Students flowed in and out of campus polling locations all day.
Caroline Russell was on a mission. Dressed in a lime green T-shirt that read, "vote today," Russell was camped out on UW-Madison's East Campus Mall, urging students to cast a vote in Tuesday's election.
A UW junior, Russell and other volunteers used iPads to direct students to the appropriate polling locations.
For Russell, the right to vote is more than just an obligation: "If you don't vote you don't have the right to complain about the state of affairs."
Organizations, students, professors -- even Democratic gubernatorial candidate Mary Burke -- all made a full court press to get out the student vote Tuesday.
Hoping to topple Republican incumbent Scott Walker, Burke stopped in at several campus locations with a simple message: "It's not too late to vote."
The voting drive appeared to be working, as students steadily flowed in and out of campus polling locations throughout the day, according to poll workers.
Madison Ald. Mike Verveer, who has been working as a poll worker at the UW for over 20 years, said while he does not expect turnout for student voters to exceed the 2012 presidential election, he was pleased with how many students are voting.
Over half of the students who voted at Gordon Dining and Event Center, where Verveer is the chief inspector, were already registered. At 5:15 p.m. about 1,050 ballots had been cast, with 441 of the voters registering today.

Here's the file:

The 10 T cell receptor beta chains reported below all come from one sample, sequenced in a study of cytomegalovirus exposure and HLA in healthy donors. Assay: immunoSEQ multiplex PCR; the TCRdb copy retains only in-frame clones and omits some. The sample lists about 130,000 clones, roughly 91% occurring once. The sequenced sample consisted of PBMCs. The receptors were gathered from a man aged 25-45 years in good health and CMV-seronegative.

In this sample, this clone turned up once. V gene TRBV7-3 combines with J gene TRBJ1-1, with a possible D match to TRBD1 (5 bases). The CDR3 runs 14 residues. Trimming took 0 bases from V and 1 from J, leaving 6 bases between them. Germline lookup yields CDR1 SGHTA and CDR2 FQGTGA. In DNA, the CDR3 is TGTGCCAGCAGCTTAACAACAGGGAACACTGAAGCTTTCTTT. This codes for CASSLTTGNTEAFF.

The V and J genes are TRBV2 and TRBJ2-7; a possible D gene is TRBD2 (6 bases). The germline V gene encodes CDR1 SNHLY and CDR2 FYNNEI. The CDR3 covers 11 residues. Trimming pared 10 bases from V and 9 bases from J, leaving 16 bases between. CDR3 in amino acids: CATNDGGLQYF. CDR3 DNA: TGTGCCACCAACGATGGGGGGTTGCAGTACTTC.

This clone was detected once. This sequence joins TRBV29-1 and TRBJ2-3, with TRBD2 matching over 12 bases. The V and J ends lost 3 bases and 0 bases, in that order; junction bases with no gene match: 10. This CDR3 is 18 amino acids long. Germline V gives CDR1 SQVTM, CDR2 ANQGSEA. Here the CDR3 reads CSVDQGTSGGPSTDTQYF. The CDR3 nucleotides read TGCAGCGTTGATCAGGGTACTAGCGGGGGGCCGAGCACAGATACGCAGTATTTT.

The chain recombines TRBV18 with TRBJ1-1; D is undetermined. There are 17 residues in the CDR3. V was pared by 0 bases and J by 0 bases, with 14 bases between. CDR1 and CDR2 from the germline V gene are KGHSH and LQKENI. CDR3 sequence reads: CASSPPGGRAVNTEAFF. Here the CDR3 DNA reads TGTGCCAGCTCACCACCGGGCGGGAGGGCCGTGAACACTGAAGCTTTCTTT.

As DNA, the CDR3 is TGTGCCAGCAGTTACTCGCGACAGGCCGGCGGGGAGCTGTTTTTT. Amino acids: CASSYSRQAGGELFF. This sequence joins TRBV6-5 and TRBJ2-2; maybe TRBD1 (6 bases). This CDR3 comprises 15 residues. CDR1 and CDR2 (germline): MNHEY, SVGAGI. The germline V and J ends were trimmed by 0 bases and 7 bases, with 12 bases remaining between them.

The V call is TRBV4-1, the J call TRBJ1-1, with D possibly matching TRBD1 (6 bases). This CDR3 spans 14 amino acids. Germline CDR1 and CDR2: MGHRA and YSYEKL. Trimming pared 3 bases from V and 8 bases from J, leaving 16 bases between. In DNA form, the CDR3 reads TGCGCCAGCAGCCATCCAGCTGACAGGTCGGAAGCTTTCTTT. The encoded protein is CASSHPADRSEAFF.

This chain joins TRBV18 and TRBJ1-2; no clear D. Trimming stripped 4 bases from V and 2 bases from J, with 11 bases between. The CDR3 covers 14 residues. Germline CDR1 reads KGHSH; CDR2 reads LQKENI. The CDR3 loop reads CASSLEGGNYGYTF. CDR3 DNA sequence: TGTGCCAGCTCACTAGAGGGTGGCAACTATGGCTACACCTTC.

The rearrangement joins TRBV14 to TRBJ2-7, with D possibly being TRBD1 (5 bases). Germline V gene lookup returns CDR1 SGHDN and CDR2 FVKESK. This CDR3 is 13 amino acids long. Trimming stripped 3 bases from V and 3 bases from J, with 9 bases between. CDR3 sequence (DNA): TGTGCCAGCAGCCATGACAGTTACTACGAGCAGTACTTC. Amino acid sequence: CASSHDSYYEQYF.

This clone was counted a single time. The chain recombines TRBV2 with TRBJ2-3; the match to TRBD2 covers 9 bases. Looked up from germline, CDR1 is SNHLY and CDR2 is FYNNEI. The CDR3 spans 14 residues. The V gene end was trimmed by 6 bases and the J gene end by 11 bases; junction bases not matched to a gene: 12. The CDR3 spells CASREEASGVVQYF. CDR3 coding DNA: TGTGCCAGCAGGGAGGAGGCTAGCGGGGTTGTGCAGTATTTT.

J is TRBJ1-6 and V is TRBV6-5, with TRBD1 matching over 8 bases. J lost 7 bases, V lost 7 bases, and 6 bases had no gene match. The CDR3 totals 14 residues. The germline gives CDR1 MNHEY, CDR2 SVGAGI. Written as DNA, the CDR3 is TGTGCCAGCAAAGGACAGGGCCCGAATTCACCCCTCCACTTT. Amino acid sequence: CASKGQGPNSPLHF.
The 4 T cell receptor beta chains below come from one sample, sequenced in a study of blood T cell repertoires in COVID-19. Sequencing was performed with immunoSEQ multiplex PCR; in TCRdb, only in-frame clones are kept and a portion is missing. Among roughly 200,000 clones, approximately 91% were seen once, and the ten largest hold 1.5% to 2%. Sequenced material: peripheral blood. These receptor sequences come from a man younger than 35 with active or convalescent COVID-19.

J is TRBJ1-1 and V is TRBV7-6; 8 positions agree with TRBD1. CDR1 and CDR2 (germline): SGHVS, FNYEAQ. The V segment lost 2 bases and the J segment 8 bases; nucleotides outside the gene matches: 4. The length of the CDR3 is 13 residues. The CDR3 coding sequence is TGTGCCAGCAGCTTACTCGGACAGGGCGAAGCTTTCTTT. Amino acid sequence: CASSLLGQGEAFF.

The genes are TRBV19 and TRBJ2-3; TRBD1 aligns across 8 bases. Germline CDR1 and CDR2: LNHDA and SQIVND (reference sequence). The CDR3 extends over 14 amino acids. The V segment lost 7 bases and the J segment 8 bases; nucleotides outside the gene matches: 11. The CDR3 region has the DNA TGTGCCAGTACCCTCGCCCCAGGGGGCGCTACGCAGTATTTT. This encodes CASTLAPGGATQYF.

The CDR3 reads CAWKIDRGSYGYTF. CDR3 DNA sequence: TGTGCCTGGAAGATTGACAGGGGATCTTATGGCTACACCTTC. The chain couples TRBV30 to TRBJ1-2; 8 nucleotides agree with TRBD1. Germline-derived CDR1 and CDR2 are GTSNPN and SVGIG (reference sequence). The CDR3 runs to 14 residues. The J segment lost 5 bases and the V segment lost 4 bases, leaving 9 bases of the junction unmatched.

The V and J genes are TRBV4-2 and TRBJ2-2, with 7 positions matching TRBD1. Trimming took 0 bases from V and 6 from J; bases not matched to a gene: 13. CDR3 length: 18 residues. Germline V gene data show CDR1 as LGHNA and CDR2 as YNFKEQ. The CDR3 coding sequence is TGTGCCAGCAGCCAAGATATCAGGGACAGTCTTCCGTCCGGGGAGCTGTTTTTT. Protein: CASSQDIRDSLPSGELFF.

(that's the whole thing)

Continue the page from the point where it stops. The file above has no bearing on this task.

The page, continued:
"I was pleasantly surprised how effective voting registration drives were on campus this year," Verveer said.
For many students, this is the first election they have been old enough to vote in. Freshmen Hunter Reed and Eli Gaedtke said they do not have particularly strong political opinions, but they voted because they can and they felt they should.
And many of their classmen urged them to do so. Said Reed: "A lot of people were posting on social media that they voted and were saying things like 'make your voice heard.'"
Freshman Ari Sysimaki said several of his professors emailed students reminding them to vote and "not to waste [their] votes."
Several student voters were from other states, but chose to vote in Madison. "I'm going to live here for the next four years," said Hannah Russo, a freshman from Illinois. "Back home, those issues don't affect me as much. This is my home now."
With a strongly conservative father and a left-leaning mother, Russo said she has views on both sides of the spectrum. However, education is the most important voting issue for her because there are a lot of teachers in her family.
"I feel obligated to vote," Russo said. "We have the right to. We should take advantage of it."